The Bill and Melinda Gates foundation recently made public its decision to invest in the health of children living in remote areas of the globe. Given the living conditions in these areas, the toddlers living here require regular vaccination so as to have an up-and-running immune system.
The problem with vaccines and even other types of medicine is that they must be kept at a constant temperature, otherwise they either lose their viability, or even turn into harmful substances.
However, since refrigerators and even electricity are scarce – if not altogether absent – in these parts of the globe, preventing vaccines from spoiling before administering them can be quite tricky. This means that children often face health issues caused by the very drugs that were supposed to help them.
Rough numbers indicate that about 2.4 million children end up dying every year after having been injected with harmful vaccines.
These are the reasons why Steven McCarney's idea to build a solar-powered freezer was more than welcomed by the Gates foundation, which agreed to giving away around $100,000 (approximately €80,000) to make sure that this plan is successfully set into motion.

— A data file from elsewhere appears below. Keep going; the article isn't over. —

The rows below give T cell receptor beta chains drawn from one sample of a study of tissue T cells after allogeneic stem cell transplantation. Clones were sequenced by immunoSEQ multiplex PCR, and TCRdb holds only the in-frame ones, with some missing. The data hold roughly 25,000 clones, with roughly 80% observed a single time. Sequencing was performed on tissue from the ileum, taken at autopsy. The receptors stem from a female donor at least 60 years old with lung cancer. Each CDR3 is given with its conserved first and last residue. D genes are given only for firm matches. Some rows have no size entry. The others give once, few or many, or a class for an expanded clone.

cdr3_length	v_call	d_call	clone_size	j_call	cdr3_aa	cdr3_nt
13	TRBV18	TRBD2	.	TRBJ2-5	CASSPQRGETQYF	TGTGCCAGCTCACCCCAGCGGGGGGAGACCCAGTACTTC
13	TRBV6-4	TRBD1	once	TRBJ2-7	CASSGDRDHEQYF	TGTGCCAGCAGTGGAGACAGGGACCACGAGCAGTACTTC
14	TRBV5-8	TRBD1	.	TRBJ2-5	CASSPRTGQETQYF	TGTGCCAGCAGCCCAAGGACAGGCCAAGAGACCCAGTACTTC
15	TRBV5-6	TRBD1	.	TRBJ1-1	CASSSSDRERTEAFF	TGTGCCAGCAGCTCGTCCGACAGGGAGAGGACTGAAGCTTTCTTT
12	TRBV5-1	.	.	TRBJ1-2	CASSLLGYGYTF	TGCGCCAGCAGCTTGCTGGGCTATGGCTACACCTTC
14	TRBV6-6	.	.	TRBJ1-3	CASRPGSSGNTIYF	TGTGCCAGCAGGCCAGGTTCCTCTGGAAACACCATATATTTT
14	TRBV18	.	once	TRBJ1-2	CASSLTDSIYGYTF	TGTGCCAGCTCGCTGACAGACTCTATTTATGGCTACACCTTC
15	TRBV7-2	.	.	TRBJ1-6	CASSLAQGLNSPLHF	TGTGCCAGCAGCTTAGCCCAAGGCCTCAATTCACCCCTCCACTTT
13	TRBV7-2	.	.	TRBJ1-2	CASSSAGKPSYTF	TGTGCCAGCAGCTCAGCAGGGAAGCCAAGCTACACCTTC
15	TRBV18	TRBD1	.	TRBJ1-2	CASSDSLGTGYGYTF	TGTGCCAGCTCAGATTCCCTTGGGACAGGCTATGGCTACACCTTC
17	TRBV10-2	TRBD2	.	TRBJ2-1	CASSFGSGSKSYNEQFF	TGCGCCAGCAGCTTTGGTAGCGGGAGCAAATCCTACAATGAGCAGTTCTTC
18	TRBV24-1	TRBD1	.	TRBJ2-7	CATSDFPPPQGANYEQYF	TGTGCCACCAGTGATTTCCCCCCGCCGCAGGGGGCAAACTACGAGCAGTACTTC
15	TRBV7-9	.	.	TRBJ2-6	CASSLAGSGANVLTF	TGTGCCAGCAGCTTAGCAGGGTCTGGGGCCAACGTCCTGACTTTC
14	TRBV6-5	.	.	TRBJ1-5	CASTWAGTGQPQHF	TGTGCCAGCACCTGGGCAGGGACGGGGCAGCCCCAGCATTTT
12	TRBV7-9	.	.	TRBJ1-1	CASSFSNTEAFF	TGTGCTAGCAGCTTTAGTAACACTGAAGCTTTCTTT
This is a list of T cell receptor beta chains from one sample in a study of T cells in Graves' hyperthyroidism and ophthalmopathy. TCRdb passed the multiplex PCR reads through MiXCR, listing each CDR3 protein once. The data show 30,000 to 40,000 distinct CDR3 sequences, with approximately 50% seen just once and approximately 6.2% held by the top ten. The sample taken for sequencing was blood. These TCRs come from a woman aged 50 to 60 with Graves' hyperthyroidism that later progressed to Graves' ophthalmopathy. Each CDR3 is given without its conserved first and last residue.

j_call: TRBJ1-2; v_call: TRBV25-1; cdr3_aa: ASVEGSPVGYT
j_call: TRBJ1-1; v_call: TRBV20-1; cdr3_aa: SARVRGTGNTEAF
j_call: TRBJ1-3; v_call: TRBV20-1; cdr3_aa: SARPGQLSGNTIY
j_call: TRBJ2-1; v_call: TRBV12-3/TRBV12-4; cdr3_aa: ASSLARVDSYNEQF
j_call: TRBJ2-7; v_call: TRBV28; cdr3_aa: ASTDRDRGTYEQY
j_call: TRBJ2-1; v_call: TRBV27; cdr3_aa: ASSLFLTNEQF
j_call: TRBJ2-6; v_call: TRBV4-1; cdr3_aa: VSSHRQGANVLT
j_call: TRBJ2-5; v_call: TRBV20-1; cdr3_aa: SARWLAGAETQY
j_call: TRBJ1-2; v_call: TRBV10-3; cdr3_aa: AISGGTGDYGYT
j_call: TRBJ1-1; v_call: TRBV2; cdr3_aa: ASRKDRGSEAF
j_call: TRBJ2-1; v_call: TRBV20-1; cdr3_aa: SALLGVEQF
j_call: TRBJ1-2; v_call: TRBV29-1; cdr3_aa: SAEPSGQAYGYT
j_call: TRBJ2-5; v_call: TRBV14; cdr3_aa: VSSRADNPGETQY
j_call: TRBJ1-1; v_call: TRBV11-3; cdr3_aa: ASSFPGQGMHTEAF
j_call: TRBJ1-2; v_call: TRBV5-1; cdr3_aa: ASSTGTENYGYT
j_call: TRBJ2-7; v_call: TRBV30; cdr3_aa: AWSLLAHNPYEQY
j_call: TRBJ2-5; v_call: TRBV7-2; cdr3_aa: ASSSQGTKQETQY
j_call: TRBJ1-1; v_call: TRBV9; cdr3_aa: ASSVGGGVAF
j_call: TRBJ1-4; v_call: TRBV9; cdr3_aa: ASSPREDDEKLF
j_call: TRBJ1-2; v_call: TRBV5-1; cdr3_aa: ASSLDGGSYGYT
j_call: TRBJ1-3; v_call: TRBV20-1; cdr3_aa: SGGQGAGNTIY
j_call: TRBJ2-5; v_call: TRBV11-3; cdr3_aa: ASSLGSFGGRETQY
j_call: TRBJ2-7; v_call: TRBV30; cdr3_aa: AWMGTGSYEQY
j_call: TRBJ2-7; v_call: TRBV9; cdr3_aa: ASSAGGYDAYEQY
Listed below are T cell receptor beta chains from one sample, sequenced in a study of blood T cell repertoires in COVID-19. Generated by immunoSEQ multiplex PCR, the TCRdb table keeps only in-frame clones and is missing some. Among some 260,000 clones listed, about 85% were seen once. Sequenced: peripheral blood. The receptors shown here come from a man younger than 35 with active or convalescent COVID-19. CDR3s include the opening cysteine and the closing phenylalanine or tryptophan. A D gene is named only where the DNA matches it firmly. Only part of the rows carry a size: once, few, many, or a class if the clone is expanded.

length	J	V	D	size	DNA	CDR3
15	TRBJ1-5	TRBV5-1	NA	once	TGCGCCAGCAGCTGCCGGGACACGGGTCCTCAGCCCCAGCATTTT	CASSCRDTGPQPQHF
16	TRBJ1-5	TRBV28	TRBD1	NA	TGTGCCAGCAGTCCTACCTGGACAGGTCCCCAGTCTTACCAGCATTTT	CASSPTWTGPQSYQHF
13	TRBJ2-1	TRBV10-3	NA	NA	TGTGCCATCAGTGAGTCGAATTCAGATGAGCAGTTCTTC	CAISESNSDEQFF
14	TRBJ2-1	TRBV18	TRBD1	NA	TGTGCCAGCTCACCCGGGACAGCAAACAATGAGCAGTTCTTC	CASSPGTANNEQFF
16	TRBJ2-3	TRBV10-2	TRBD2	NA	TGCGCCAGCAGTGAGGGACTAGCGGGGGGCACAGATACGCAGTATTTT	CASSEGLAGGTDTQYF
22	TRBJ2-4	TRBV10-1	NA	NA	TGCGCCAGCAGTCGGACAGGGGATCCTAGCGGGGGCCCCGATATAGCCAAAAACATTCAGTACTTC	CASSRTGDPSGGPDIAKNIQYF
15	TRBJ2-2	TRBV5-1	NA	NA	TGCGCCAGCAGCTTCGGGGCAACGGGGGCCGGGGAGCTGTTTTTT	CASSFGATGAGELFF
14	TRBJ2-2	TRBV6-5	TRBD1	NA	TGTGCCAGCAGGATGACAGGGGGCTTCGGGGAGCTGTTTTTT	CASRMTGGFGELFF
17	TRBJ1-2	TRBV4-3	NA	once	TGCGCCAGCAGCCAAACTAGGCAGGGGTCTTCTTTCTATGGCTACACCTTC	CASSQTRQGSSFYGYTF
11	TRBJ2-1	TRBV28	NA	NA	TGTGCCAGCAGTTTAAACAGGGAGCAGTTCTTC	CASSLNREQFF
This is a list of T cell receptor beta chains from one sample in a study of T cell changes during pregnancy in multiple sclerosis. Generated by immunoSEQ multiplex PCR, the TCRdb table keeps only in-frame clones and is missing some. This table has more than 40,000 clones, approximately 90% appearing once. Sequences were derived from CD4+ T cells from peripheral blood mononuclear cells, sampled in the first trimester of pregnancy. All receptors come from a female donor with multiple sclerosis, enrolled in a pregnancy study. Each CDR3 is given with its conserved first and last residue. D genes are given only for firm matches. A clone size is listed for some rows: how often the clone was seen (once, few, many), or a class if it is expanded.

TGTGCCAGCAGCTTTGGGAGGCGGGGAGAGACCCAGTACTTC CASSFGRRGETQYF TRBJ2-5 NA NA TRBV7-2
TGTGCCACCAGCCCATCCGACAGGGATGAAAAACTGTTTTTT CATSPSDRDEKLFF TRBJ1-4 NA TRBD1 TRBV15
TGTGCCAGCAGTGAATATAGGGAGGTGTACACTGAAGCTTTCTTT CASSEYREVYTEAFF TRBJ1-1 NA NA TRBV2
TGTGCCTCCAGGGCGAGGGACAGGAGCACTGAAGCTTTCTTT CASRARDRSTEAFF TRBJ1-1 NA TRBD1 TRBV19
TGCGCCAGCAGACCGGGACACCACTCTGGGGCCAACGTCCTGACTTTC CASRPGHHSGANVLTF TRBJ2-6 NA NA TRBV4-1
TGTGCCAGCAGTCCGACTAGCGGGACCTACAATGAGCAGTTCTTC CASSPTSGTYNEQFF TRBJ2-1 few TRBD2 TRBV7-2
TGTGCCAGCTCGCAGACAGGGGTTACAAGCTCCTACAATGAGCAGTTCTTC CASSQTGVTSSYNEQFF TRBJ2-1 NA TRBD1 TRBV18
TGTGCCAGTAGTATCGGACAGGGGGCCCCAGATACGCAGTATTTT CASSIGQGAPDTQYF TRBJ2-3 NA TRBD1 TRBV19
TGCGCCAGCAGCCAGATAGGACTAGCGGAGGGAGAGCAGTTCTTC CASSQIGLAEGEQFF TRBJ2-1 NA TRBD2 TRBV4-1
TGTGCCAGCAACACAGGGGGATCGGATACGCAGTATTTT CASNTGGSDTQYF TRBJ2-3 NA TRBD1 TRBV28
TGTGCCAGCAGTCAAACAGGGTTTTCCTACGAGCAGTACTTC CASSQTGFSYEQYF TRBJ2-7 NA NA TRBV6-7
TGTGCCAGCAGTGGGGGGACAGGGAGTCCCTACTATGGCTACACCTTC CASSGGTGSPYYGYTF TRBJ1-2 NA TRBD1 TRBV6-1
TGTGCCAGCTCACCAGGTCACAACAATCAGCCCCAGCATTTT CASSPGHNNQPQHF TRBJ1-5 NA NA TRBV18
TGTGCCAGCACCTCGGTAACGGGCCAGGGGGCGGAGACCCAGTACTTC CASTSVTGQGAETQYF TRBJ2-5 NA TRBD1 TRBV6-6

Earthtechling reports that, before going global, the project is to be tested in two Colombian indigenous villages in the Sierra Nevada Mountains. Should McCarney's solar freezer prove their efficiency here, he will be given permission to build more and use them wherever they are needed.
Bob Freling, executive director of SELF (the Solar Electric Light Fund), where Steven McCarney is employed as a project manager, argues that “our pioneering work to power vaccine refrigerators with solar energy and without batteries—and now for the first time, freezers—provides a sustainable and reliable way to preserve vaccines and medicines in remote areas.”
Even if the main drive behind this project is that of helping children in need, the development of solar-powered refrigerators can also be considered a praise-worthy thing from an environmentalist point of view, given the fact that maybe someday such freezers could find their way out of remote villages and into our homes.